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December 15, 1997updated 03 Sep 2016 8:11pm


By CBR Staff Writer

Back in August we asked if help-desk software vendor Inference Corp might be in need of some help itself (CI No 3,235). That plight, as we’ll see, sadly hasn’t got any better for the Novato, California based outfit – but with an ironic twist: for as Inference seems to be spinning slowly into oblivion, its neglected orphan offspring, Brightware Inc, is doing surprisingly well, and may end up outclassing its helpless parent. This is a somewhat complicated story, involving both eighteen and two year old companies which are actually one and the same thing, one no-longer fashionable technology (Artificial Intelligence, AI), one extremely fashionable technology (the web and e-commerce), and two radically different uses for the same base engine, one of which seems to be running out of steam while the other goes from strength to strength.

By Gary Flood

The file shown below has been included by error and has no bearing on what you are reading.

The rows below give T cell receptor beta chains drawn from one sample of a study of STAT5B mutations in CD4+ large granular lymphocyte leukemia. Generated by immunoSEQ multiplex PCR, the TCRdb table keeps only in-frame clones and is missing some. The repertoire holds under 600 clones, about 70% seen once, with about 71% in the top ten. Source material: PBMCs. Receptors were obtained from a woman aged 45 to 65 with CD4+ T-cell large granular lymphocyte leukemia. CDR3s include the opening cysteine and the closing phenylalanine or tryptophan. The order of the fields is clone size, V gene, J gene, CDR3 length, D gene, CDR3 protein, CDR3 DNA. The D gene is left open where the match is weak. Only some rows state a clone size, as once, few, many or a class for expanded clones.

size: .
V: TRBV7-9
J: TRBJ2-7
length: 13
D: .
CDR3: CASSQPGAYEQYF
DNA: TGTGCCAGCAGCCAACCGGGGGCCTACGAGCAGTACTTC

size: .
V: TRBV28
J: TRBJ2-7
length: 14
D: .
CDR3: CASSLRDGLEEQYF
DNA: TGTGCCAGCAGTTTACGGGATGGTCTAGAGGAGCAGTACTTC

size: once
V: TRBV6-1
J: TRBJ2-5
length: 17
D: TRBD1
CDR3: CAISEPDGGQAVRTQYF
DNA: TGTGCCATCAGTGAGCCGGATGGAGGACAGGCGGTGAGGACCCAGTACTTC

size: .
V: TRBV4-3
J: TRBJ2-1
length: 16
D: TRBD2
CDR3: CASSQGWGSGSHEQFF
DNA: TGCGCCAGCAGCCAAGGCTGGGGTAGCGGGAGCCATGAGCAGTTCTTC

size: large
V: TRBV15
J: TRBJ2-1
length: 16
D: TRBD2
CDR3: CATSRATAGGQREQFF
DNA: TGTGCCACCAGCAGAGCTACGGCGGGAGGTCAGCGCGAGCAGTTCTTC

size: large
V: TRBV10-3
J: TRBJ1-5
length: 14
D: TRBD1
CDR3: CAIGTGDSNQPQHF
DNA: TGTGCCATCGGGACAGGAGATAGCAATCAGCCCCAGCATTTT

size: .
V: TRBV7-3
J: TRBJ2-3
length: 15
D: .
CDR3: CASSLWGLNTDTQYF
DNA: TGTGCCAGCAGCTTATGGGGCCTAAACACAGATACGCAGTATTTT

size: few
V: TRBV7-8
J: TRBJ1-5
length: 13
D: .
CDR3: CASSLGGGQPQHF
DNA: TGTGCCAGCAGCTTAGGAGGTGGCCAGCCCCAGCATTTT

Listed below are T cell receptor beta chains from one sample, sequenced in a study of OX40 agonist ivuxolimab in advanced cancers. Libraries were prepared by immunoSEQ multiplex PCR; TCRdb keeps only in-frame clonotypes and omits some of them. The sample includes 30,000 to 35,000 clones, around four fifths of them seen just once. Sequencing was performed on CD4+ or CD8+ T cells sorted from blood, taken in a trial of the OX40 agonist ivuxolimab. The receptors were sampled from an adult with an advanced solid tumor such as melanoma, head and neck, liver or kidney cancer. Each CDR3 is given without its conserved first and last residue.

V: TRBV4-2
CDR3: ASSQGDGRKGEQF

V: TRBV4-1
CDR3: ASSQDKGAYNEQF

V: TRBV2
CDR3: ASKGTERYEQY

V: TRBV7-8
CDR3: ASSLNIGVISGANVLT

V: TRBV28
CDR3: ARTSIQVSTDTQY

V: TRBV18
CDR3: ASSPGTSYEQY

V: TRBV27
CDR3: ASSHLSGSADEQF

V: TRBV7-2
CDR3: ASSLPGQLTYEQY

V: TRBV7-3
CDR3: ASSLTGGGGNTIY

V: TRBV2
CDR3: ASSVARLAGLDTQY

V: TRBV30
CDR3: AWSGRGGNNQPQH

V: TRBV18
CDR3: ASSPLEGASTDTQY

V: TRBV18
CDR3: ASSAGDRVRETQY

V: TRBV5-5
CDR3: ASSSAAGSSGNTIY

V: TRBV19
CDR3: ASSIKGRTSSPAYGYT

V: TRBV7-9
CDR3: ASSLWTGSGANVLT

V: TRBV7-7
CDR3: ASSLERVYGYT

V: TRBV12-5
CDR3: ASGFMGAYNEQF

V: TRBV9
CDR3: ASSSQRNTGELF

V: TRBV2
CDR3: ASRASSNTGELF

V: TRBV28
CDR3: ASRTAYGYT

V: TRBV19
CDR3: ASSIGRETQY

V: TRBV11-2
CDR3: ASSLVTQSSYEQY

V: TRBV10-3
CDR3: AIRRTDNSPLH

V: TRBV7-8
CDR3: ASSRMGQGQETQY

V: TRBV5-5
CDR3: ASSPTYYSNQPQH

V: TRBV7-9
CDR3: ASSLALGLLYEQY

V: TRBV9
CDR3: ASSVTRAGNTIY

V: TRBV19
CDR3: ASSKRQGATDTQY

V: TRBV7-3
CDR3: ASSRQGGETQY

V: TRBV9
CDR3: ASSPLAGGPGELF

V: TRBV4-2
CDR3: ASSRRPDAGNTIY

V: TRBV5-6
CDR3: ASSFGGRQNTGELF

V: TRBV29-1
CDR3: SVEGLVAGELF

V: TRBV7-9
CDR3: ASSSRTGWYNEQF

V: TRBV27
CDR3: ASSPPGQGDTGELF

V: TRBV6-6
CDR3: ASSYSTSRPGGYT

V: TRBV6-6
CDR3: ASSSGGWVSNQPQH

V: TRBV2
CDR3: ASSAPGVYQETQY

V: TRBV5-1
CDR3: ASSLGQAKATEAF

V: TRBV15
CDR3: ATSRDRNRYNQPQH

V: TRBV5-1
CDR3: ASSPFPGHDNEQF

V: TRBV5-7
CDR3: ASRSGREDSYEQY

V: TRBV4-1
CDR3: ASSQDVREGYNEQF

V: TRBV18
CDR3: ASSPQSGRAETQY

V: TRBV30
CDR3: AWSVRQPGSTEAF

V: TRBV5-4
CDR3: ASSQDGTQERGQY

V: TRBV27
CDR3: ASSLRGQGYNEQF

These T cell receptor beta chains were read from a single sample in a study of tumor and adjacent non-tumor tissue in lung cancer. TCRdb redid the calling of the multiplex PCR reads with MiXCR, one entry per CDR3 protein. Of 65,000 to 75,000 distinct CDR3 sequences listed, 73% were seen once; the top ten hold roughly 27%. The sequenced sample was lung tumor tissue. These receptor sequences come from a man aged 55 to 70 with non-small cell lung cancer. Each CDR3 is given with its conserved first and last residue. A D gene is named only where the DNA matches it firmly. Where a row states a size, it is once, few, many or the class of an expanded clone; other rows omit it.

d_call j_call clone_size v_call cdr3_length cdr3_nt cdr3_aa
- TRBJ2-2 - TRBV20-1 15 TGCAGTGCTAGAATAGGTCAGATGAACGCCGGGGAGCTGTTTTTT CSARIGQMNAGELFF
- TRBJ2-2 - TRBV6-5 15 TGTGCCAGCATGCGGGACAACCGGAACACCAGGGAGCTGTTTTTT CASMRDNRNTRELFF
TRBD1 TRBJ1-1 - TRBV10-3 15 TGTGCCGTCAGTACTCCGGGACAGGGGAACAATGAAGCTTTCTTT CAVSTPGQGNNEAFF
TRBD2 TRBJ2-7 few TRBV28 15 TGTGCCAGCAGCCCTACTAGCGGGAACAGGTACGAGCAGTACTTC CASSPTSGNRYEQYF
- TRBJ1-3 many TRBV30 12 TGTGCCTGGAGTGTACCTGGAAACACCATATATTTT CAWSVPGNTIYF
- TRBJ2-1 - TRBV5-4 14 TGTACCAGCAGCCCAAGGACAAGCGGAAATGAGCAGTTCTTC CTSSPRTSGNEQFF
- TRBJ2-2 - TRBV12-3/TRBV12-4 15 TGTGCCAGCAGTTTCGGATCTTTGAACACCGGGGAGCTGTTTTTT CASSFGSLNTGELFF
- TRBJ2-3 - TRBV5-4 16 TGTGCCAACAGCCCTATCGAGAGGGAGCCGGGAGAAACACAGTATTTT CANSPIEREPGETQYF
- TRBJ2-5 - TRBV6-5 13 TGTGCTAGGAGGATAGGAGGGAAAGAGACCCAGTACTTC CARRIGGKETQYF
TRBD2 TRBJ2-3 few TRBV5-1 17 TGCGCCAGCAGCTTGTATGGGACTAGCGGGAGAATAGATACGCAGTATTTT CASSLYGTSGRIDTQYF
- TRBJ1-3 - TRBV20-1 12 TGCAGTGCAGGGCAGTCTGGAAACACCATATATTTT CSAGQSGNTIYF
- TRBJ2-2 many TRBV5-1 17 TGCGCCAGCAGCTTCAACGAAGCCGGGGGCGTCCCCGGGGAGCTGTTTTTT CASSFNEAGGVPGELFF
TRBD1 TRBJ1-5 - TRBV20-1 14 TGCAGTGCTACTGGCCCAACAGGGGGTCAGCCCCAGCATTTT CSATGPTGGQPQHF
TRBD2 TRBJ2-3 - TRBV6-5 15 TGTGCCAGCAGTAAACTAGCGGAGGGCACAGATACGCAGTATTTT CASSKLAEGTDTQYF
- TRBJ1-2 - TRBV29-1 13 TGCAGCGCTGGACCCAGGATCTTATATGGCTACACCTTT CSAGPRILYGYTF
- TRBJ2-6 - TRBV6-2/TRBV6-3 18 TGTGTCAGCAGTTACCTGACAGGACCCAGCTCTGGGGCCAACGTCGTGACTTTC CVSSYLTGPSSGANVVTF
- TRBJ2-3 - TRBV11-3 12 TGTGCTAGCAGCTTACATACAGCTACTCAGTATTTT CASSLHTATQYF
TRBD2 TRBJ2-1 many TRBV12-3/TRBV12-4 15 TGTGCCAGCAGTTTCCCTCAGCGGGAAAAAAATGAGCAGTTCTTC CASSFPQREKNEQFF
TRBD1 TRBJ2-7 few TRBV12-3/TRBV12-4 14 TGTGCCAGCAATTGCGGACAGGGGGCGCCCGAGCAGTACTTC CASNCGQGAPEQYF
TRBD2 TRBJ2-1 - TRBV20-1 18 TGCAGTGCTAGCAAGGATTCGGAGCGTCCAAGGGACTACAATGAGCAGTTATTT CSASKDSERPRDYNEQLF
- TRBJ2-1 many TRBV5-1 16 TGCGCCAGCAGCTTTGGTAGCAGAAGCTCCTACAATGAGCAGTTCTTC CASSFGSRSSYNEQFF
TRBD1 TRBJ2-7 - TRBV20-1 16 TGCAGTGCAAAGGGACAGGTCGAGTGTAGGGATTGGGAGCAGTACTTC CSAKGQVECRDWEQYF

Our tale begins in 1979, when Chuck Williams co-founds a company he calls Inference, to keep faith with the then trendy technological phenom known as AI. Inference builds a complex, Rolls-Royce of software development environments for building and maintaining knowledge based systems, ART (Advanced Reasoning Tool), which garners praise and sales and kudos and all that nice stuff – in the very narrow market that existed through until about the end of the 1980s which thought little of buying $100,000 Lisp workstations and the like to explore the bounds of KBS and the like. Around 1990 or so Williams had been moved aside as Big Enchilada by one Pete Tierney, previously of Oracle Corp (who isn’t in IT these days?). Tierney recruited some other Oracle types, implied history would repeat itself and Inference would be a big deal company like unto the Death Star, itself. By the time that the basic AI market starts to sag, though, Williams and his rocket scientists have come up with a new mousetrap, an application of an esoteric AI research topic called CBR (Case Based Reasoning), which is all about using past examples stored in a knowledge base to work out the likeliest answers to a current problem. Inference then starts selling CBR as an application, begins to get success, in the meanwhile trying to turn ART into a high-end client/server development tool. In the end, CBR wins, and ART*Express, as the nascent tool has been called, gets sidelined (time frame is now roughly 1994). Tierney then realigns the company as a maker of intelligent server software backbones for help desk systems, which is a smart move, and the company finally begins to make money… at which point Williams and he part ways. Williams takes the ART*Express side, or the Inference Front Office Solutions division, which really holds the last of the AI element of the company, and turns it into Brightware Inc, which will sell ART stuff. Tierney takes the CBR/help desk part of the company public in June of 1995, and does very well. So Tierney got the better part of the deal? Sure looked that way for a while, as Inference made money for its first two years as a public company (net of $3.8m on sales of $29.4m for fiscal 1995, net of $2.4m on $36.0m revenue for fiscal 1996), while Brightware mooched about, vaguely telling this reporter in April of 1996 that it was doing $10m plus in sales and concentrating on selling AI expertise to the financial services and insurance industries, where it had some long standing clients. Ho hum.